(4%), 289 [M - Br.]+ (14%), 73 [Me3Si]+ (100%); ESIMS [M+Na]+. (amu): 393.0693, 391.0716 (found in 1:1 ratio), 393.0676, 391.0699 (calc., 1.7 mmu diff.). (1R,3R,7R,8S)-1-Methoxy-8-methyl-6-(3a2-oxocyclo pentyl)-7-(tri-n-butylstannylethynyl)-1-oxatricyclo [5.3.1.03,8]undec-5-ene (22) A solution of n-Bu3SnH (0.68 mL, 0.663 g, 8.08 mmol, 8.0 eq) and cyclopent 2-enone (0.41 mL, 0.441 g, 1.515 mmol, 1.5 eq) in benzene (6 mL) was added as drops over 3 hours to a refluxing solution of (1R,3R,7R,8S)-6-bromo-7-ethynyl-1-methoxy-8- methyl-11-oxatricyclo[5.3.1.03,8]undec-5-ene 6 (0.300 g, 1.01 mmol, 1.0 eq) and AIBN (17 mg, 101 Aumol, 0.1 eq) in benzene (12 mL). The solution was heated to reflux for further 14 hours. The solvent was evaporated in vacuo and the reaction mixture was partitioned between brine (15 mL) and Et2O (3A-25 mL). The combined organic layer was dried over anhydrous Na2SO4, filtered and concentrated under reduced pressure to afford greenish yellow oil (0.812 g).

The crude oil was chromatographed over flash silica in a column (37A-1.6 cm) and elution with petrol, 2.5, 5, 7.5 and 10% Et2O/petrol (0.3 L each) afforded the title compound (48 mg, 15%) in 43rd-54th fraction of 20 mL each.

Rf: 0.67 (Et2O/petrol 1:1); 1H-NMR oH: 0.80 [9H, t, J = 7.3 Hz, CH3(Sn)], 0.90 (6H, t, J = 7.5 Hz, H1a3s), 1.26 (6H, p, J = 7.3 Hz, H2a3s), 1.50 (6H, p, J = 7.8 Hz, H3a3s), 0.94 (3H, s, Me at C8), 1.56-1.68 (9H, m, H2a2, H4a2, H5a2, H2(Alpha) , H10), 1.79 (1H, t, J = 11.7 Hz, H2(Beta)), 1.86 (1H, dd, J = a"17.3, 12.2 Hz, H4(Alpha) ), 1.91-1.96 (3H, m, H9, H1a2).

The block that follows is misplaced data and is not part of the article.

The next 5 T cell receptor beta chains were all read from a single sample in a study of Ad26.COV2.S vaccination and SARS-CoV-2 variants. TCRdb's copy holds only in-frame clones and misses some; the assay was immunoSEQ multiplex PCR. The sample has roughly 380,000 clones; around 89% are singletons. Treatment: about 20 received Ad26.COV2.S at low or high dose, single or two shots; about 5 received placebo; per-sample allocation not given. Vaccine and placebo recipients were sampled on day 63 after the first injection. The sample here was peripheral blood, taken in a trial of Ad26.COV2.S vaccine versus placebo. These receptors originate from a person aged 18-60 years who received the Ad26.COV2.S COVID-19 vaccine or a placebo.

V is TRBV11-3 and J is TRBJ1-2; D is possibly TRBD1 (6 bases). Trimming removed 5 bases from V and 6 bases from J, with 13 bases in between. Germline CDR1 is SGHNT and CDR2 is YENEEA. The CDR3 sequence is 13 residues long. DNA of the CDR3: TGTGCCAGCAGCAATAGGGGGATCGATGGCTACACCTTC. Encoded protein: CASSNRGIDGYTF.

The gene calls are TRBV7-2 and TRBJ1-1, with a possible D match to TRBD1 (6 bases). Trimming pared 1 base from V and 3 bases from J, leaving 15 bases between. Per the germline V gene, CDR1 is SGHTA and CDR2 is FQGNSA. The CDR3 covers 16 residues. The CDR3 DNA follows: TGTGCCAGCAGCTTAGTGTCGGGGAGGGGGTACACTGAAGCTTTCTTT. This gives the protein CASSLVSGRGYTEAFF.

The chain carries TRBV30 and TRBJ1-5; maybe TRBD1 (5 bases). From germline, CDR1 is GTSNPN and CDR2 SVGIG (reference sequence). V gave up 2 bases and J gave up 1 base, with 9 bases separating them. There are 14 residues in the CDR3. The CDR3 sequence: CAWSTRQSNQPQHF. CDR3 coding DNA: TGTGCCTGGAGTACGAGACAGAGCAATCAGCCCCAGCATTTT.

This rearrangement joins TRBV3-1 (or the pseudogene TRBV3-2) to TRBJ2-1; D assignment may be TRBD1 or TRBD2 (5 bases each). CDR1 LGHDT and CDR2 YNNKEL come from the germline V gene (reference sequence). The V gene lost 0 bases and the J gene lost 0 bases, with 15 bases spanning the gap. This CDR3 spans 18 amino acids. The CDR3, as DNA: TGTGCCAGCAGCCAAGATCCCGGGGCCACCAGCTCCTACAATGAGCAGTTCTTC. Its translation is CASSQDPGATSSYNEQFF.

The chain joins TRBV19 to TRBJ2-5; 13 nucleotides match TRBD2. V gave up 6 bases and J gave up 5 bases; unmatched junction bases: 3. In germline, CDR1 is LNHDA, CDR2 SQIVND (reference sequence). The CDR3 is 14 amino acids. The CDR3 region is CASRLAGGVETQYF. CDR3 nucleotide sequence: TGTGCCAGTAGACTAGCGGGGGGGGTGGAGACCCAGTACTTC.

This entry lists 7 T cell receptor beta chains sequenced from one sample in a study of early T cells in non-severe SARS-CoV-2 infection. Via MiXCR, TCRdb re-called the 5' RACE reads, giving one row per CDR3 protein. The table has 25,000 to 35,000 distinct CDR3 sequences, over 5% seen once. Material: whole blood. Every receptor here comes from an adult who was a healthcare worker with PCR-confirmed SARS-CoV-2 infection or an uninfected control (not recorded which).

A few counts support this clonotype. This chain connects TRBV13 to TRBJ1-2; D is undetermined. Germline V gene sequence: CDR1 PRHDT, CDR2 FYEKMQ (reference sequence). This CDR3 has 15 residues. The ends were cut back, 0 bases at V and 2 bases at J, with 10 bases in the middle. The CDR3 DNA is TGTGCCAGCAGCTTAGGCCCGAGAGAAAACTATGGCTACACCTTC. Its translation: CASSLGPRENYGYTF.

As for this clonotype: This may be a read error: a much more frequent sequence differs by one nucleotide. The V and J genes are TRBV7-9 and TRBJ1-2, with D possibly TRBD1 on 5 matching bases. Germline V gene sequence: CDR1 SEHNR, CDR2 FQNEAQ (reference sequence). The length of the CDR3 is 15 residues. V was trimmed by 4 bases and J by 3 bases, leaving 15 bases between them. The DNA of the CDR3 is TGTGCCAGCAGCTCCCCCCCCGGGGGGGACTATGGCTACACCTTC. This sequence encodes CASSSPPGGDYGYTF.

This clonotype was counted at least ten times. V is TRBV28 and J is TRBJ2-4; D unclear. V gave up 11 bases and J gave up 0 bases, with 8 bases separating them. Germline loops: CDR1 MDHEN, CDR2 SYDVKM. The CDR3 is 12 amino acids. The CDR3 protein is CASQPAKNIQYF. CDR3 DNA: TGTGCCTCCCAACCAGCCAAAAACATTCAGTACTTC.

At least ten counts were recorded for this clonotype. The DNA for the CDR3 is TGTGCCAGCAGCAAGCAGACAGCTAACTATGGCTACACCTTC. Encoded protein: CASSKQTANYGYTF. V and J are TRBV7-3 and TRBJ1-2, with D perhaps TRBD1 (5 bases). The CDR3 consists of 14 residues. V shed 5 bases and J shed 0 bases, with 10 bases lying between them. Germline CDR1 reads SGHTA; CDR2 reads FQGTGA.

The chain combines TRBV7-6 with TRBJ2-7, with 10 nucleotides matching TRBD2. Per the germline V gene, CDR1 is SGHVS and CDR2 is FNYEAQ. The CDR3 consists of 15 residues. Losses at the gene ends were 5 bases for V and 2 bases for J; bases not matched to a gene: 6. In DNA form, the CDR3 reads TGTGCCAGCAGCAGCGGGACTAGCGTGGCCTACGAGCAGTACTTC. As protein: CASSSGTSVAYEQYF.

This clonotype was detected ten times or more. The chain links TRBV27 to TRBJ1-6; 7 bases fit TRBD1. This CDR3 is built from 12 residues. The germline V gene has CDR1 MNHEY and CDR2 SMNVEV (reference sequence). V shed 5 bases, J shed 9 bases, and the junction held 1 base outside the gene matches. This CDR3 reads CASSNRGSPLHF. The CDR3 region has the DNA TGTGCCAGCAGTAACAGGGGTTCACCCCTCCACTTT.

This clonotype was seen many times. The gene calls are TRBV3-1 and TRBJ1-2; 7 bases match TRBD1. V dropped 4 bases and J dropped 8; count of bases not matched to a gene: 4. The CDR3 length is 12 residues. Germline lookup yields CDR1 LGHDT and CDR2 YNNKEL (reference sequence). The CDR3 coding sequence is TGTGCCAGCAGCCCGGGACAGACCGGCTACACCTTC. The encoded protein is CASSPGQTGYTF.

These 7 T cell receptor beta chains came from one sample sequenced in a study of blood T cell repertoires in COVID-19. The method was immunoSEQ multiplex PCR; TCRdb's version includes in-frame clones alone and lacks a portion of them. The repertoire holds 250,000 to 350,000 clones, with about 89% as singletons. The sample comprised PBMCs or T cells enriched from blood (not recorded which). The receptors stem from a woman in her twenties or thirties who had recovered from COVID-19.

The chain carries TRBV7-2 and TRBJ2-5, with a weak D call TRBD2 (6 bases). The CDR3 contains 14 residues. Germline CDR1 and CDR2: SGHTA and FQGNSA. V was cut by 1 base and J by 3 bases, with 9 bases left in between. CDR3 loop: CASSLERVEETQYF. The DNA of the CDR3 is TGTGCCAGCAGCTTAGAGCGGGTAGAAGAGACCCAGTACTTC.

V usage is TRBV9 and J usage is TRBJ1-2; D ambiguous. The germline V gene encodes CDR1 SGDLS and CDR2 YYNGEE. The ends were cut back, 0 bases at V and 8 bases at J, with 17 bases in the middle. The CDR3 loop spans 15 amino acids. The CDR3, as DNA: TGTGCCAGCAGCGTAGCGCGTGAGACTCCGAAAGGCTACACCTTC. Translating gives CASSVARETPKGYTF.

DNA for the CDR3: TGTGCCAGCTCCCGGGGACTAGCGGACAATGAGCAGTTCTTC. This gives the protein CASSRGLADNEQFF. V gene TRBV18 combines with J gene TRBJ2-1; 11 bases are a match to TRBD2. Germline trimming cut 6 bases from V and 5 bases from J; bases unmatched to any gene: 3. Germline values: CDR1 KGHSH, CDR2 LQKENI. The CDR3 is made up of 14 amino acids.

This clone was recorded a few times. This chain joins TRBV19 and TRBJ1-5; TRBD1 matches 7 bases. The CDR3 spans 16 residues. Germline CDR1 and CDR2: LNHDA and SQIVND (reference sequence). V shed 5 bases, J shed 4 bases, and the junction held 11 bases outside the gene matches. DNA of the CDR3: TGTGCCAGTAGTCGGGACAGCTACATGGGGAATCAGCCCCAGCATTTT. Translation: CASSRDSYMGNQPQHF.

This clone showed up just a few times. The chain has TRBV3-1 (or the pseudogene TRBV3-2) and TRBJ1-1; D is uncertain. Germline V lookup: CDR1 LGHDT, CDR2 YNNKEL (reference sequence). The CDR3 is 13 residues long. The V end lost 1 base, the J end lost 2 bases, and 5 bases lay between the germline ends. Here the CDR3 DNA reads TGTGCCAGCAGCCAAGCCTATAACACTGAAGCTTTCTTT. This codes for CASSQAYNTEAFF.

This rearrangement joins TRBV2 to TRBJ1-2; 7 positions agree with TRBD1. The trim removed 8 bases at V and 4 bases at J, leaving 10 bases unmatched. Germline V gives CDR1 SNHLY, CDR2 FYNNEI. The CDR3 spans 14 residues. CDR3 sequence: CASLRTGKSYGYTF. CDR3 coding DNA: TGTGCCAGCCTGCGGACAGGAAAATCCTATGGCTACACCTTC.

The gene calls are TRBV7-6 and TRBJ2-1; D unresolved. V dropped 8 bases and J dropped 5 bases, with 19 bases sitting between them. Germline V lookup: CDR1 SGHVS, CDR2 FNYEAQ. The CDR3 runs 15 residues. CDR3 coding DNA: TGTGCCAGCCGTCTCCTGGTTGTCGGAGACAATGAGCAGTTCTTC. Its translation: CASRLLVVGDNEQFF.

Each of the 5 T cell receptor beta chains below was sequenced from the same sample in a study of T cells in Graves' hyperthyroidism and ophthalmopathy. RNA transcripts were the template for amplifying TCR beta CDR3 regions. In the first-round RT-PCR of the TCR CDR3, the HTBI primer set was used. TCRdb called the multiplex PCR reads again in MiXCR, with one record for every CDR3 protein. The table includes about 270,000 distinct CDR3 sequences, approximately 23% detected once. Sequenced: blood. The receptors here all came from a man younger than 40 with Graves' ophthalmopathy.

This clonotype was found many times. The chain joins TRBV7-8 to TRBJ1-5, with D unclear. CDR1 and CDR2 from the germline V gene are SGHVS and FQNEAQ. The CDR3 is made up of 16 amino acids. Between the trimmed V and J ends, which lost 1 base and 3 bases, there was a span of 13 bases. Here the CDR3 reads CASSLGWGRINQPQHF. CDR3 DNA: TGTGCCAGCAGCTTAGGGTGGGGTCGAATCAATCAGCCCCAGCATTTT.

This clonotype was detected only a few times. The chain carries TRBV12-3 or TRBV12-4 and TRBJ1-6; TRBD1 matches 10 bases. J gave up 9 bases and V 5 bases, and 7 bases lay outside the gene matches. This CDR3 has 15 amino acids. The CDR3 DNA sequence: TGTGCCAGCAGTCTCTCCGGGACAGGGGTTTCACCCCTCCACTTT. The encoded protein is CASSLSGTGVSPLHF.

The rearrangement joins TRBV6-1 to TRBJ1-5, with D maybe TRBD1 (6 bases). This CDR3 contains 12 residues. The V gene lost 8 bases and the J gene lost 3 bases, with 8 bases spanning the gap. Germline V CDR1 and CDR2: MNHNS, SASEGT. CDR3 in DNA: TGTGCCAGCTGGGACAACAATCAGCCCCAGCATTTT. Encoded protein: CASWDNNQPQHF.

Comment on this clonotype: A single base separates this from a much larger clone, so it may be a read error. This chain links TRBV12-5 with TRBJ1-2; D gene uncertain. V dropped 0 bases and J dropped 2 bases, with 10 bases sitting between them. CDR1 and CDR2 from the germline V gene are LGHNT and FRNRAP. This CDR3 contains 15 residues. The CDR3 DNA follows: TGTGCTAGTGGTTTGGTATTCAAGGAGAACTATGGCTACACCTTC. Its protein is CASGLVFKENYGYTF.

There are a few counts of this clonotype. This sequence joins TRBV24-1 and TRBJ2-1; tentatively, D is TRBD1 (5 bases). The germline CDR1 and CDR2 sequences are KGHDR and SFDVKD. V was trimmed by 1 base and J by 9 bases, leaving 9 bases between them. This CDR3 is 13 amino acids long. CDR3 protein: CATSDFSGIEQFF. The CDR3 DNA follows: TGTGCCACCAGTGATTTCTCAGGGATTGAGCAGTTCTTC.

2.23 (1H, ddd, J = a"12.1, 12.1, 4.8 Hz, H4(Beta)), 2.34 (1H, ddd, J = a"18.3, 2.1, 2.1 Hz, H3), 3.26 (3H, s, OCH3), 6.00 (1H, ddd, J = 5.7, 0.9, 0.9 Hz, H5); 13C- NMR oC: 11.6 (3A-, t, C1a3), 14.0 (3A-, q, C4a3), 21.1 (q, Me at C8), 27.4 (3A-, t, C2a3), 28.2 (t, C5a2), 29.4 (3A-, t, C3a3), 30.1 (2A-, t, C2a2, C4a2), 31.0, 32.2 (t, C9, C10), 33.2 (2A-, d, C3, C1a2), 33.4 (t, C4), 35.6 (t, C2), 36.0 (s, C8), 50.3 (q, CH3O), 80.3 (s, C13), 90.7 (s, C12), 98.5 (s, C1), 107.8 (s, C7), 127.2 (s, C6), 127.4 (d, C5), 219.5 (s, C3a2); LREIMS (m/z): 302 [M+.] (44%), 274 [M+.-CO]+. (10%), 270 [M+.-MeOH]+. (17%), 243 [M+.-MeOH-.CH=CH2]+ (18%), 219 [M+.- cyclopentenone.]+ (25%), 83 [cyclopenenone]+(84%).